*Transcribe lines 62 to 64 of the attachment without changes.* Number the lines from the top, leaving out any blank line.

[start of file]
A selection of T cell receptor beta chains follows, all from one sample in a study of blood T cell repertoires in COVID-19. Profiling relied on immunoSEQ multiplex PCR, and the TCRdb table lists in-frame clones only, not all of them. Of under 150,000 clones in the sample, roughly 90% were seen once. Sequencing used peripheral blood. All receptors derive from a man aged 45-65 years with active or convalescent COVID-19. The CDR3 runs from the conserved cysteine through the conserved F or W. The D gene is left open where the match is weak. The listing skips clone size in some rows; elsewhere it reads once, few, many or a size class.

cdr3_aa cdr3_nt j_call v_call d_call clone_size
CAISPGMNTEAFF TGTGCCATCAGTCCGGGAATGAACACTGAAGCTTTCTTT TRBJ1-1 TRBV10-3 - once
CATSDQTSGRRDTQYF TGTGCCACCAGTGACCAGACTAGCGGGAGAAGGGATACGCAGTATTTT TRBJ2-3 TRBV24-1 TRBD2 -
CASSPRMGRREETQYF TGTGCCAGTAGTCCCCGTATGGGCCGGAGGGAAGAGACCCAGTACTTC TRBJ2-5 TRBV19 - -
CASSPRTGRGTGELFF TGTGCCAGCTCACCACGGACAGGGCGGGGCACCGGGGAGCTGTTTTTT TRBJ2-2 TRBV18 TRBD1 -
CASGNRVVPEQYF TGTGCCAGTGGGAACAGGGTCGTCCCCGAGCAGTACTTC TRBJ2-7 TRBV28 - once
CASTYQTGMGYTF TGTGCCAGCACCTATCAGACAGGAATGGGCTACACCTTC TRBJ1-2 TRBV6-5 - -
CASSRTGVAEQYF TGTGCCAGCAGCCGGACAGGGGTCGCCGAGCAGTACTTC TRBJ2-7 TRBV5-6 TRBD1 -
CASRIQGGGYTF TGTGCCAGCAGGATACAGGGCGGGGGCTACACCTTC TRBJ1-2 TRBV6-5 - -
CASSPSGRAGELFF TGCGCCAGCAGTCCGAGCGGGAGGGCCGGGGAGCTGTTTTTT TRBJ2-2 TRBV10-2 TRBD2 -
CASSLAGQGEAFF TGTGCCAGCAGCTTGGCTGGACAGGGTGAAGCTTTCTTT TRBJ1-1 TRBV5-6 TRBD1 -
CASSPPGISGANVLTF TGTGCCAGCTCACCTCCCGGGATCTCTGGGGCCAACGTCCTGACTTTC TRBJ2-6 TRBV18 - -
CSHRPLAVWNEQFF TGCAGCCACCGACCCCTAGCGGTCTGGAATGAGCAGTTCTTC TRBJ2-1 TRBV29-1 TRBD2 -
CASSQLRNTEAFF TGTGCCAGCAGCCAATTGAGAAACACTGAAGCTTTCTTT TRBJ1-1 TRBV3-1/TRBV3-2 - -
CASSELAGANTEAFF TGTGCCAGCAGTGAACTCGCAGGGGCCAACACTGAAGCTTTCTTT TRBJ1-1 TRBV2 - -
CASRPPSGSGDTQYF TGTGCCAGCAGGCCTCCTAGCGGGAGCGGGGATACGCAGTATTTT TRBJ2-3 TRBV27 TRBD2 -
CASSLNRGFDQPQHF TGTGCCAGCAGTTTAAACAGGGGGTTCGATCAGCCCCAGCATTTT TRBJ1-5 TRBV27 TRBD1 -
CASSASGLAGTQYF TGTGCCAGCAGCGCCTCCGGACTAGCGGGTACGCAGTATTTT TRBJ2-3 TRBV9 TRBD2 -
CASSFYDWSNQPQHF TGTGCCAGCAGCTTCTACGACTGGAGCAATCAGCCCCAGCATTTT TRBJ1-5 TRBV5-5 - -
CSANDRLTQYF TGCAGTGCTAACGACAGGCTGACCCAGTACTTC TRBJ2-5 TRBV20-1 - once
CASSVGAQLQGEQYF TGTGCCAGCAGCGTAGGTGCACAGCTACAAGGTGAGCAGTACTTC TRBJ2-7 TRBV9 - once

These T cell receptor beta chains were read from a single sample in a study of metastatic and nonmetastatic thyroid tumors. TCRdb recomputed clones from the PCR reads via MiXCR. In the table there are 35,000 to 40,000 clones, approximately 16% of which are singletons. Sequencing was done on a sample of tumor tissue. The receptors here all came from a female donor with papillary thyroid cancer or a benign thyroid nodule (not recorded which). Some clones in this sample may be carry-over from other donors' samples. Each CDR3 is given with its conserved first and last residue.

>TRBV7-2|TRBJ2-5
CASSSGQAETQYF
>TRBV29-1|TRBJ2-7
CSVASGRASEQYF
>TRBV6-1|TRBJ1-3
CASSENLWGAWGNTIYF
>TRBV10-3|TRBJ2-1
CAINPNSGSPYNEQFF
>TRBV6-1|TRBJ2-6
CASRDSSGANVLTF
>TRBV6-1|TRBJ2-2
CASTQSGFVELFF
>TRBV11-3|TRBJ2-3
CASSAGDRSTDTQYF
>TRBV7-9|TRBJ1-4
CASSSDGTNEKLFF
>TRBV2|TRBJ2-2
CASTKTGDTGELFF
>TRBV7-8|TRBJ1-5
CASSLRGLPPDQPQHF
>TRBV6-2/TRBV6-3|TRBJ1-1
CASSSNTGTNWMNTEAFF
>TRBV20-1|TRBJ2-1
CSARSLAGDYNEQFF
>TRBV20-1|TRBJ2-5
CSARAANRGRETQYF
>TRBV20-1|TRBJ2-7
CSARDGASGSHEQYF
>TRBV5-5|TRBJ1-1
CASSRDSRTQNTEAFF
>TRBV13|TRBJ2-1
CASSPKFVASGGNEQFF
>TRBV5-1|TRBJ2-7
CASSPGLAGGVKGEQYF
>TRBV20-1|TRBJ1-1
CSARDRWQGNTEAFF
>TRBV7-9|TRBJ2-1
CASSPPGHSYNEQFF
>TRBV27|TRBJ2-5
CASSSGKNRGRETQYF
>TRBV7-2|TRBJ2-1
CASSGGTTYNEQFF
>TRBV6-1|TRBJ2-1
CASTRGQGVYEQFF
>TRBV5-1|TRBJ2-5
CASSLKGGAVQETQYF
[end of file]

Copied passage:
>TRBV27|TRBJ2-5
CASSSGKNRGRETQYF
>TRBV7-2|TRBJ2-1